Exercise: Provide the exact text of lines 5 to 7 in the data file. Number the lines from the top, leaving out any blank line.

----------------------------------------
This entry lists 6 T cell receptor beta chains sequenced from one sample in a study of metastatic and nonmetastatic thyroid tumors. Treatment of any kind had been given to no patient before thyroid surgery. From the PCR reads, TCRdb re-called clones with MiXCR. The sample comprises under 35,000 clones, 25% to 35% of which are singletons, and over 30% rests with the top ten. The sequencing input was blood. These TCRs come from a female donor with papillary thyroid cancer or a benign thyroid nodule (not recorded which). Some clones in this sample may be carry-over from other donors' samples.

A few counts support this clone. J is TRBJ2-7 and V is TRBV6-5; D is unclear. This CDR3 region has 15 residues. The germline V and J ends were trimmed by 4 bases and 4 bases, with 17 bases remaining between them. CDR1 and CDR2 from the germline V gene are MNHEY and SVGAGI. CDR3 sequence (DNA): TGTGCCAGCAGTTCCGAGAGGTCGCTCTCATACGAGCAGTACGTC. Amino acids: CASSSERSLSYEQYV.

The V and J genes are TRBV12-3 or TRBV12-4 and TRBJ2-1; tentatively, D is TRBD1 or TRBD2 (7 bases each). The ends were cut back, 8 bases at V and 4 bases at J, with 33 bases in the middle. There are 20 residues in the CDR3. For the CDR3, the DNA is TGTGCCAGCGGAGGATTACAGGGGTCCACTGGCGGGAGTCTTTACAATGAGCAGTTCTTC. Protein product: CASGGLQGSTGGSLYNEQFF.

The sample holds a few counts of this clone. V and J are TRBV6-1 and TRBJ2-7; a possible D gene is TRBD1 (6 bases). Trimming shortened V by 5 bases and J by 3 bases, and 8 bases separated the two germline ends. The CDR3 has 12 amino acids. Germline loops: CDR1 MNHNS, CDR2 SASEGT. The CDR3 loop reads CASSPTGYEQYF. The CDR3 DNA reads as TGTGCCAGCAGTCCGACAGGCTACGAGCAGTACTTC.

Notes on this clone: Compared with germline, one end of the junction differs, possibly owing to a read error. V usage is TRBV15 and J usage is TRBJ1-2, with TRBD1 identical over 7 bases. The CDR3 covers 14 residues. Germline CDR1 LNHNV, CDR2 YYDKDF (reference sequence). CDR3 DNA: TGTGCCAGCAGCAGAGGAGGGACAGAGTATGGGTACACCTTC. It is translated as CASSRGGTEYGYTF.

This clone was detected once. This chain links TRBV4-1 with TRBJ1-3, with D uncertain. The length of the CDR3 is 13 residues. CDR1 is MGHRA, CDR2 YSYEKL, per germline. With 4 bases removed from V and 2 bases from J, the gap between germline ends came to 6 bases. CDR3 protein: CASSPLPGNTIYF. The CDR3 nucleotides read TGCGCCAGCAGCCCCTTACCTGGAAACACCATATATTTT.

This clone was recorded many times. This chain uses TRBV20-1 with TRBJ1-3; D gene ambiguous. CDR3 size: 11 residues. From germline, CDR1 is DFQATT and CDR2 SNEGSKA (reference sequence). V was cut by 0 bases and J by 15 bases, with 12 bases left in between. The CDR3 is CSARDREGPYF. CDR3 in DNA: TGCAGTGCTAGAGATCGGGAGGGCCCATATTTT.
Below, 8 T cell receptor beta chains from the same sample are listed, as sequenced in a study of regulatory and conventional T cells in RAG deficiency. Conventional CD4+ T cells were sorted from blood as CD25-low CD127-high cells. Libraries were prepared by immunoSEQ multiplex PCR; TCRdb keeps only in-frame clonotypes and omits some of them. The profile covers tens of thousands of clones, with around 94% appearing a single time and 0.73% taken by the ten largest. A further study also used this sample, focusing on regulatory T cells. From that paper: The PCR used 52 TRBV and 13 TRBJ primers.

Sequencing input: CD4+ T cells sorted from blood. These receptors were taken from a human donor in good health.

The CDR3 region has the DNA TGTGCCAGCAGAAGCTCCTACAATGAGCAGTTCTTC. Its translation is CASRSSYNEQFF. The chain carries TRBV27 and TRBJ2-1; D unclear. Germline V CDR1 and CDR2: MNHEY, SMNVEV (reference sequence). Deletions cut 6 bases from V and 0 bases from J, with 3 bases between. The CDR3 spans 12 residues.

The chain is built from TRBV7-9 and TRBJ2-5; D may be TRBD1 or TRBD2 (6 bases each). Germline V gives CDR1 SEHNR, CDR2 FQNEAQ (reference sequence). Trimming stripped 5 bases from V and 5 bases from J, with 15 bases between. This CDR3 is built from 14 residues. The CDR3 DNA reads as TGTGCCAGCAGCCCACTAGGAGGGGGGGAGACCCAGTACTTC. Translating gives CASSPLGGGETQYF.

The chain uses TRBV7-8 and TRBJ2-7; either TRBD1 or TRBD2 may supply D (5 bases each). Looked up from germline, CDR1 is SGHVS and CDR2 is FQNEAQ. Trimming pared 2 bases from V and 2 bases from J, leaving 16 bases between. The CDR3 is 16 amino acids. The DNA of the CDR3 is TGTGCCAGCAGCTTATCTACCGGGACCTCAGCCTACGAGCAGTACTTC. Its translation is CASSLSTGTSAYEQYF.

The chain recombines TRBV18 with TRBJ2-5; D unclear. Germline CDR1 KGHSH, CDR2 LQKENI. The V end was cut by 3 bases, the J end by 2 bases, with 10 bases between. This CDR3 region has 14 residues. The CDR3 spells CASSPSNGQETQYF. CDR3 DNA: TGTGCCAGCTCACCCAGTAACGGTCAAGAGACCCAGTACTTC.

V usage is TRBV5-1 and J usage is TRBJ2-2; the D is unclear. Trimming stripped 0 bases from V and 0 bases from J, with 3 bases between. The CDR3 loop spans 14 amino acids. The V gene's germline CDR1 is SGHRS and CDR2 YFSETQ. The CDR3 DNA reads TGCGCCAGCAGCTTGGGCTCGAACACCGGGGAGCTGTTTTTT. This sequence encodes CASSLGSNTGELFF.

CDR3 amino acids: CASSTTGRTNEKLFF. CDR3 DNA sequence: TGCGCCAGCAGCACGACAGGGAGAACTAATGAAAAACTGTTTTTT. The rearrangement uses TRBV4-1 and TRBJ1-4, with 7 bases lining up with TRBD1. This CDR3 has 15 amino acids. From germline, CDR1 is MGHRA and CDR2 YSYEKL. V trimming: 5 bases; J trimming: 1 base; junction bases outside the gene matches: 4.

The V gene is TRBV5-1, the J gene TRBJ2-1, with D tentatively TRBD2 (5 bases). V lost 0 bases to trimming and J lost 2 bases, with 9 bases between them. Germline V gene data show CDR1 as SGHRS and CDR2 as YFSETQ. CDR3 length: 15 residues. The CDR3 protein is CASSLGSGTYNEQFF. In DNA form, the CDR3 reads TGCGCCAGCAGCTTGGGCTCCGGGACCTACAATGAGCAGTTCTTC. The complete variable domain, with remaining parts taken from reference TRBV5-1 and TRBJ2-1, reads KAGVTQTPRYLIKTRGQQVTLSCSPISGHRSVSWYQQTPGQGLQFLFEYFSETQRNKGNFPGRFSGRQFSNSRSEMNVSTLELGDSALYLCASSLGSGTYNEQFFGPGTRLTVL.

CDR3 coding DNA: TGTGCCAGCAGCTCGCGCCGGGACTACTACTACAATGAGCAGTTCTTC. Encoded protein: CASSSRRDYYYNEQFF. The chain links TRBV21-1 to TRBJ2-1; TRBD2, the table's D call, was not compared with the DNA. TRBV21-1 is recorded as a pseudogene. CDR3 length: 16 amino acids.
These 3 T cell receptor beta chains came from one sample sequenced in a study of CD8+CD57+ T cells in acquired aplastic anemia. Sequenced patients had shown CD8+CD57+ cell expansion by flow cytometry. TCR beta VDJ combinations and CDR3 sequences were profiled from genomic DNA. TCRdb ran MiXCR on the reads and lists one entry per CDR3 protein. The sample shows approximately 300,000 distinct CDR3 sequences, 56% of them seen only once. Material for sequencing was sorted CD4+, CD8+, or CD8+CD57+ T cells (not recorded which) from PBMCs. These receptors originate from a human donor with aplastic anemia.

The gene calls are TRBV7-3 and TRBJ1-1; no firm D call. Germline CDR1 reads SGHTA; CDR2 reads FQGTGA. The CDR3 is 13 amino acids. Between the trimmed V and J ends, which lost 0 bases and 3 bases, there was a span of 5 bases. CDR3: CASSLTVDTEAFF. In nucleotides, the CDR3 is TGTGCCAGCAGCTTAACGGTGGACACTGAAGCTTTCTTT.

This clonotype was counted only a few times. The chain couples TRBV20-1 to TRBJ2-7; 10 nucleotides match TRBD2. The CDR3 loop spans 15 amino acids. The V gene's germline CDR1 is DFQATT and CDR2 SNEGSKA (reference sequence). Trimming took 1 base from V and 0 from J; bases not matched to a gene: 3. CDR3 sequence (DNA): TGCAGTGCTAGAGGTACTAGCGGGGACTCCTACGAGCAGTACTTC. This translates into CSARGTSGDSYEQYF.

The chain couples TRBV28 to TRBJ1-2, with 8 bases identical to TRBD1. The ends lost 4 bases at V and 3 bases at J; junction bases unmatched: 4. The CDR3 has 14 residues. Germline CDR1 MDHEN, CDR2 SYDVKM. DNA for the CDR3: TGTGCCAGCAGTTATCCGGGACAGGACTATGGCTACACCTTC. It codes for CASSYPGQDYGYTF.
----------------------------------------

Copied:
Notes on this clone: Compared with germline, one end of the junction differs, possibly owing to a read error. V usage is TRBV15 and J usage is TRBJ1-2, with TRBD1 identical over 7 bases. The CDR3 covers 14 residues. Germline CDR1 LNHNV, CDR2 YYDKDF (reference sequence). CDR3 DNA: TGTGCCAGCAGCAGAGGAGGGACAGAGTATGGGTACACCTTC. It is translated as CASSRGGTEYGYTF.

This clone was detected once. This chain links TRBV4-1 with TRBJ1-3, with D uncertain. The length of the CDR3 is 13 residues. CDR1 is MGHRA, CDR2 YSYEKL, per germline. With 4 bases removed from V and 2 bases from J, the gap between germline ends came to 6 bases. CDR3 protein: CASSPLPGNTIYF. The CDR3 nucleotides read TGCGCCAGCAGCCCCTTACCTGGAAACACCATATATTTT.

This clone was recorded many times. This chain uses TRBV20-1 with TRBJ1-3; D gene ambiguous. CDR3 size: 11 residues. From germline, CDR1 is DFQATT and CDR2 SNEGSKA (reference sequence). V was cut by 0 bases and J by 15 bases, with 12 bases left in between. The CDR3 is CSARDREGPYF. CDR3 in DNA: TGCAGTGCTAGAGATCGGGAGGGCCCATATTTT.